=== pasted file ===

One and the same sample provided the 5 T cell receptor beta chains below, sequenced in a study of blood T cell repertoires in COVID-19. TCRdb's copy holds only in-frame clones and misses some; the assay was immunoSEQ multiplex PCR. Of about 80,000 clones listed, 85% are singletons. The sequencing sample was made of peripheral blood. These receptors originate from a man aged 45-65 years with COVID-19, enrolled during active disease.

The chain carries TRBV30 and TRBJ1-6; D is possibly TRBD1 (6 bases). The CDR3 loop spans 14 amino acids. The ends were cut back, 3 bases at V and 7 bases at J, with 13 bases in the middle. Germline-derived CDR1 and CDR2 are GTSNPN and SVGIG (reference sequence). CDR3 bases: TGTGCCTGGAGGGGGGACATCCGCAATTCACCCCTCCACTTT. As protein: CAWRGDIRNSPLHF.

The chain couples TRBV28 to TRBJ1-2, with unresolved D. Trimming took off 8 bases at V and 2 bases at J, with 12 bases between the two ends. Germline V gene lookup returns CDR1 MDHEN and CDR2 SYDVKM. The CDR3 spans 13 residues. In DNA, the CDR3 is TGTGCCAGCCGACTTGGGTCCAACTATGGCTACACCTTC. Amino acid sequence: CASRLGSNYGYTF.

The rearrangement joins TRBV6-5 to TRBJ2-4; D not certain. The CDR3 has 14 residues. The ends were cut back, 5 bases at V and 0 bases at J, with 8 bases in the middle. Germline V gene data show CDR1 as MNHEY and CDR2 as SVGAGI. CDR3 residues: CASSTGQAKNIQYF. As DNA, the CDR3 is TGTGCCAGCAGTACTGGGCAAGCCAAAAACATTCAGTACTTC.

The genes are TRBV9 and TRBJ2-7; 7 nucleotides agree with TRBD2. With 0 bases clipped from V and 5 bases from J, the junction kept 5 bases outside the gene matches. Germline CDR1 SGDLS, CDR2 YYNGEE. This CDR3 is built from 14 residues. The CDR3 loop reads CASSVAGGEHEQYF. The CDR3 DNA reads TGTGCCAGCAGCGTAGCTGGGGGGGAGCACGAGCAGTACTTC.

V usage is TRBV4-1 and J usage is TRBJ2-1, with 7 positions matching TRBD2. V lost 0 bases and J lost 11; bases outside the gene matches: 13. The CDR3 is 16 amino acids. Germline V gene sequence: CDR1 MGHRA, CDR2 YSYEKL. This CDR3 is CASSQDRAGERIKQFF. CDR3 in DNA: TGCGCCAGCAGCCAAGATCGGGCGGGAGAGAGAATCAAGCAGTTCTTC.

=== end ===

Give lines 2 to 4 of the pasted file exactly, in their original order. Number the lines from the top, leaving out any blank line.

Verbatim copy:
The chain carries TRBV30 and TRBJ1-6; D is possibly TRBD1 (6 bases). The CDR3 loop spans 14 amino acids. The ends were cut back, 3 bases at V and 7 bases at J, with 13 bases in the middle. Germline-derived CDR1 and CDR2 are GTSNPN and SVGIG (reference sequence). CDR3 bases: TGTGCCTGGAGGGGGGACATCCGCAATTCACCCCTCCACTTT. As protein: CAWRGDIRNSPLHF.

The chain couples TRBV28 to TRBJ1-2, with unresolved D. Trimming took off 8 bases at V and 2 bases at J, with 12 bases between the two ends. Germline V gene lookup returns CDR1 MDHEN and CDR2 SYDVKM. The CDR3 spans 13 residues. In DNA, the CDR3 is TGTGCCAGCCGACTTGGGTCCAACTATGGCTACACCTTC. Amino acid sequence: CASRLGSNYGYTF.

The rearrangement joins TRBV6-5 to TRBJ2-4; D not certain. The CDR3 has 14 residues. The ends were cut back, 5 bases at V and 0 bases at J, with 8 bases in the middle. Germline V gene data show CDR1 as MNHEY and CDR2 as SVGAGI. CDR3 residues: CASSTGQAKNIQYF. As DNA, the CDR3 is TGTGCCAGCAGTACTGGGCAAGCCAAAAACATTCAGTACTTC.